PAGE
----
PhD students at the International Grassland Congress in Covington

During the 25th International Grassland Congress in Covington, Kentucky, our two PhD students Florian Männer and Lisa-Maricia Schwarz presented some of the results of their studies.

Additive to make slurry more climate-friendly

Livestock farming produces large quantities of greenhouse gases, especially methane, which is particularly harmful to the climate. Among other things, it escapes during the storage of animal excrement, the slurry. A study by the University of Bonn now shows that methane emissions can be reduced by 99 percent through simple and inexpensive means. The method could make an important contribution to the fight against climate change. The results have now been published in the journal Waste Management.

Faculty prize from the Theodor Brinkmann Stiftung awarded to the Best Master Thesis Concept

Corinna Sauer from INRES - Plant Nutrition receives the award for her outstanding master thesis concept, which has a clear application potential and practical relevance.

European Grassland Federation Symposium 2022

NamTip remote sensing PhD students Vistorina Amputu and Florian Männer give a presentation at the European Grassland Federation 2022 symposium.

Distinction for Outstanding Next-Generation Researchers

The state awards were presented as part of the ceremonial events surrounding the start of the academic year at the University of Bonn. The purses connected with these awards, going to outstanding young researchers, are endowed by the respective presenting national governments. These awards are traditionally presented simultaneous with the awarding of the DAAD Prize by the German Academic Exchange Service.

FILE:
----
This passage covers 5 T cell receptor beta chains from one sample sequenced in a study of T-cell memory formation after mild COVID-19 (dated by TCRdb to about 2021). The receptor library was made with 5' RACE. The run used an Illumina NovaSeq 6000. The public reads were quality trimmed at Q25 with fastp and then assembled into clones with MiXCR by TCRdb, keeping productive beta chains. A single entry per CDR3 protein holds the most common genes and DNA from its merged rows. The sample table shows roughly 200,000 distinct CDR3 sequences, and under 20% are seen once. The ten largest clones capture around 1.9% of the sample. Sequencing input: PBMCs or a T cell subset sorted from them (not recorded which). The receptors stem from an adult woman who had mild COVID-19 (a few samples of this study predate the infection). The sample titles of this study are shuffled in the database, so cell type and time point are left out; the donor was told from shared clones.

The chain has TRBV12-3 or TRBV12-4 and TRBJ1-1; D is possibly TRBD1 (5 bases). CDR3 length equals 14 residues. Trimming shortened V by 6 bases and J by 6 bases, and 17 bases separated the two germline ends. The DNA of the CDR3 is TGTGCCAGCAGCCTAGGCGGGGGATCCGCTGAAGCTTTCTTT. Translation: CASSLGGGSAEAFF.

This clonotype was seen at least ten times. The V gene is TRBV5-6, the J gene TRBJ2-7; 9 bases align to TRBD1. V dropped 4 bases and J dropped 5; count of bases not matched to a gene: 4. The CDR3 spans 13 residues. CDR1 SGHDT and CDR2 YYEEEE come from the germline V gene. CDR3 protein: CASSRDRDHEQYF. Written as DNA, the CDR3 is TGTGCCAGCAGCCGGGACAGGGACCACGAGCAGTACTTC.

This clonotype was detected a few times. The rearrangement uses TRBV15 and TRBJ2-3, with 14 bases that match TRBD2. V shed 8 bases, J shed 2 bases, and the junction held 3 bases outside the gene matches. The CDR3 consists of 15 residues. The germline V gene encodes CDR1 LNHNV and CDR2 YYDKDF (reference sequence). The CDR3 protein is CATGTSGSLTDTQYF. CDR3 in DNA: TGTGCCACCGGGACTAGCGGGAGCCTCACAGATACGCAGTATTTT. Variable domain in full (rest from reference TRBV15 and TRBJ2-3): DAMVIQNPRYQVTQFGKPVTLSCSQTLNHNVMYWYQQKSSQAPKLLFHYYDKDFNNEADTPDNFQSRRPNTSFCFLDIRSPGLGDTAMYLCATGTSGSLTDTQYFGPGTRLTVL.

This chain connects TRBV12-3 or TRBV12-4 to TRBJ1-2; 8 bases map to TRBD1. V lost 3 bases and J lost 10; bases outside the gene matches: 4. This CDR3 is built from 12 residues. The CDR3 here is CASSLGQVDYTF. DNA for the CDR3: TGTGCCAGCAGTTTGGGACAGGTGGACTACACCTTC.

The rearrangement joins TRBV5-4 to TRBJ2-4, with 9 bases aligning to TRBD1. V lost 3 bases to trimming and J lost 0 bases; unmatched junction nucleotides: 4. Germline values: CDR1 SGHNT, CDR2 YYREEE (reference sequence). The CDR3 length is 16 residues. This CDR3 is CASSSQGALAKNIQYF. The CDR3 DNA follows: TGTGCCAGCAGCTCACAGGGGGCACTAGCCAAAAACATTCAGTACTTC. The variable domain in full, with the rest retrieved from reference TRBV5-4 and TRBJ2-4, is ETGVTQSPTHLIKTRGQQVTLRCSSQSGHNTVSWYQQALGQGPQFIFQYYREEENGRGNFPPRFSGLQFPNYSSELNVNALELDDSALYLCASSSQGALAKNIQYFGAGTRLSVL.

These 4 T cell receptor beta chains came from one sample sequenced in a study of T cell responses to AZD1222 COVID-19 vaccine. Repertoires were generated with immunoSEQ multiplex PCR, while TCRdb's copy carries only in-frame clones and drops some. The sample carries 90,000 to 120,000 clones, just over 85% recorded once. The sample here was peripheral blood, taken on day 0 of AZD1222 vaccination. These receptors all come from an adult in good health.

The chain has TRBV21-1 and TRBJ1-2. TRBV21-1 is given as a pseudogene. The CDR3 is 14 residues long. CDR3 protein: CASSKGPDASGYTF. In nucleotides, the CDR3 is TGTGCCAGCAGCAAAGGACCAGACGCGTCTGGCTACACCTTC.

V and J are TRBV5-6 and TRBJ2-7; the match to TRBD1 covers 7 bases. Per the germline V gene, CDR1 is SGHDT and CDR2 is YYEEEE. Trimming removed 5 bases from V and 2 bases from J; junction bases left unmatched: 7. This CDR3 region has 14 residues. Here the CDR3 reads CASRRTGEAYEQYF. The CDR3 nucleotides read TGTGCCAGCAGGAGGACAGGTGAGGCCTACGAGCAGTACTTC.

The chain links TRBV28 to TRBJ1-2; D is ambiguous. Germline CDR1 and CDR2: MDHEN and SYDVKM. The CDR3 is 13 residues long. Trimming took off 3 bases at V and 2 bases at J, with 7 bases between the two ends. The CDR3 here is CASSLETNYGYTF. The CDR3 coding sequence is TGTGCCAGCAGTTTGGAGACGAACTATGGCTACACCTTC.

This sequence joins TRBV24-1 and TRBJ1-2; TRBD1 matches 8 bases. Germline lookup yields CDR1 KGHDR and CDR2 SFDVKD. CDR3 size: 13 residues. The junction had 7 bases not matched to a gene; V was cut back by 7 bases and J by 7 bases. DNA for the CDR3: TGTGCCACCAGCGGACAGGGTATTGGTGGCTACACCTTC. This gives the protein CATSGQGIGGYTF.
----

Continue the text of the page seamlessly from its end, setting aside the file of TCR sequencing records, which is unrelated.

How plants sense phosphate

A new study by the University of Bonn and the Leibniz Institute of Plant Genetics and Crop Plant Research (IPK) in Gatersleben sheds light on the mechanism used by plants to monitor how much of the nutrient phosphate is available, and to decide when strategies to mobilize and take up more phosphate from the soil must be activated. The enzyme ITPK1 plays a key role in this process. The researchers were also able to show that a particular group of signaling molecules involved in phosphate sensing respond very sensitively to phosphate and that this regulation takes place not only in plants but also in human cells. In the long term, the results could lead to the breeding of new crop varieties that require less phosphate fertilizer. The final version of the study has now been published in the journal "Molecular Plant".

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